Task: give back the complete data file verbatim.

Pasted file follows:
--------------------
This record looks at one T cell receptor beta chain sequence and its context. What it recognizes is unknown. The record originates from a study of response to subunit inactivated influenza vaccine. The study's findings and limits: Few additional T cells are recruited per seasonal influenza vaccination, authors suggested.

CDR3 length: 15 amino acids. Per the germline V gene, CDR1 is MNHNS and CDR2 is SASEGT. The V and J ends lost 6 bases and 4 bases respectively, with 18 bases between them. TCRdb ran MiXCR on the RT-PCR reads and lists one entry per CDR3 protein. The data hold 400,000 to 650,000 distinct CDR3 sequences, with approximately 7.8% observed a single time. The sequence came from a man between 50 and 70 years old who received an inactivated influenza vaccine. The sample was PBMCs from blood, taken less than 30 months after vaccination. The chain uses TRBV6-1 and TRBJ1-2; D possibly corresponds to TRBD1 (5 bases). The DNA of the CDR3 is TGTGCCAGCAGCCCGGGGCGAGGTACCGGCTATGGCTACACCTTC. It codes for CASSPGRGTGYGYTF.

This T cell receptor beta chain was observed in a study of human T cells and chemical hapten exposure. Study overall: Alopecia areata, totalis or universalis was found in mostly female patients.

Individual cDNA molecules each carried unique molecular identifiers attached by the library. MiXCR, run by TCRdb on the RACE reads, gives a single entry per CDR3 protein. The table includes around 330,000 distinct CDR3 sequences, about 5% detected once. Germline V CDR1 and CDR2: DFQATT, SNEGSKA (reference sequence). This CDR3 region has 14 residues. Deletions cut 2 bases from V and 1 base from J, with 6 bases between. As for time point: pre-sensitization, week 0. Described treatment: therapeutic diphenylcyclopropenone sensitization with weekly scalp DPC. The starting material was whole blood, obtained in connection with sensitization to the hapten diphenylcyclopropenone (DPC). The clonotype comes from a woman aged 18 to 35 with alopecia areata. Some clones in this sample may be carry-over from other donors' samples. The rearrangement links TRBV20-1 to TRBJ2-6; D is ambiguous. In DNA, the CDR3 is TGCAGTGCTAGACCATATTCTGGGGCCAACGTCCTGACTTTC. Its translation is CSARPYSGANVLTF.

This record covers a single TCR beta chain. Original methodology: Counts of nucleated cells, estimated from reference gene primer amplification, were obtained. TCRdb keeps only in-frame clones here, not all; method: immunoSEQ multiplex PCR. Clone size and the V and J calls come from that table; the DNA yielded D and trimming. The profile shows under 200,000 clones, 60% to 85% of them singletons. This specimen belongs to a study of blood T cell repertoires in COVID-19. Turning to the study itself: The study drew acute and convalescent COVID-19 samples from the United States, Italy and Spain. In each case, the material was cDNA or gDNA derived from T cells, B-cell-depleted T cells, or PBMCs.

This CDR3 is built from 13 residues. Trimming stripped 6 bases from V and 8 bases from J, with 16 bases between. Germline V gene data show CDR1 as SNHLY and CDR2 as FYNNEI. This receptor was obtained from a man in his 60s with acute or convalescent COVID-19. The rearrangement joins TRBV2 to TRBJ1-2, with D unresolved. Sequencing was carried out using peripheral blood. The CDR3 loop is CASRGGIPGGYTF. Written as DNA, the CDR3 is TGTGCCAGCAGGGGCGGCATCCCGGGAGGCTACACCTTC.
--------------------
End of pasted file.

This record looks at one T cell receptor beta chain sequence and its context. What it recognizes is unknown. The record originates from a study of response to subunit inactivated influenza vaccine. The study's findings and limits: Few additional T cells are recruited per seasonal influenza vaccination, authors suggested.

CDR3 length: 15 amino acids. Per the germline V gene, CDR1 is MNHNS and CDR2 is SASEGT. The V and J ends lost 6 bases and 4 bases respectively, with 18 bases between them. TCRdb ran MiXCR on the RT-PCR reads and lists one entry per CDR3 protein. The data hold 400,000 to 650,000 distinct CDR3 sequences, with approximately 7.8% observed a single time. The sequence came from a man between 50 and 70 years old who received an inactivated influenza vaccine. The sample was PBMCs from blood, taken less than 30 months after vaccination. The chain uses TRBV6-1 and TRBJ1-2; D possibly corresponds to TRBD1 (5 bases). The DNA of the CDR3 is TGTGCCAGCAGCCCGGGGCGAGGTACCGGCTATGGCTACACCTTC. It codes for CASSPGRGTGYGYTF.

This T cell receptor beta chain was observed in a study of human T cells and chemical hapten exposure. Study overall: Alopecia areata, totalis or universalis was found in mostly female patients.

Individual cDNA molecules each carried unique molecular identifiers attached by the library. MiXCR, run by TCRdb on the RACE reads, gives a single entry per CDR3 protein. The table includes around 330,000 distinct CDR3 sequences, about 5% detected once. Germline V CDR1 and CDR2: DFQATT, SNEGSKA (reference sequence). This CDR3 region has 14 residues. Deletions cut 2 bases from V and 1 base from J, with 6 bases between. As for time point: pre-sensitization, week 0. Described treatment: therapeutic diphenylcyclopropenone sensitization with weekly scalp DPC. The starting material was whole blood, obtained in connection with sensitization to the hapten diphenylcyclopropenone (DPC). The clonotype comes from a woman aged 18 to 35 with alopecia areata. Some clones in this sample may be carry-over from other donors' samples. The rearrangement links TRBV20-1 to TRBJ2-6; D is ambiguous. In DNA, the CDR3 is TGCAGTGCTAGACCATATTCTGGGGCCAACGTCCTGACTTTC. Its translation is CSARPYSGANVLTF.

This record covers a single TCR beta chain. Original methodology: Counts of nucleated cells, estimated from reference gene primer amplification, were obtained. TCRdb keeps only in-frame clones here, not all; method: immunoSEQ multiplex PCR. Clone size and the V and J calls come from that table; the DNA yielded D and trimming. The profile shows under 200,000 clones, 60% to 85% of them singletons. This specimen belongs to a study of blood T cell repertoires in COVID-19. Turning to the study itself: The study drew acute and convalescent COVID-19 samples from the United States, Italy and Spain. In each case, the material was cDNA or gDNA derived from T cells, B-cell-depleted T cells, or PBMCs.

This CDR3 is built from 13 residues. Trimming stripped 6 bases from V and 8 bases from J, with 16 bases between. Germline V gene data show CDR1 as SNHLY and CDR2 as FYNNEI. This receptor was obtained from a man in his 60s with acute or convalescent COVID-19. The rearrangement joins TRBV2 to TRBJ1-2, with D unresolved. Sequencing was carried out using peripheral blood. The CDR3 loop is CASRGGIPGGYTF. Written as DNA, the CDR3 is TGTGCCAGCAGGGGCGGCATCCCGGGAGGCTACACCTTC.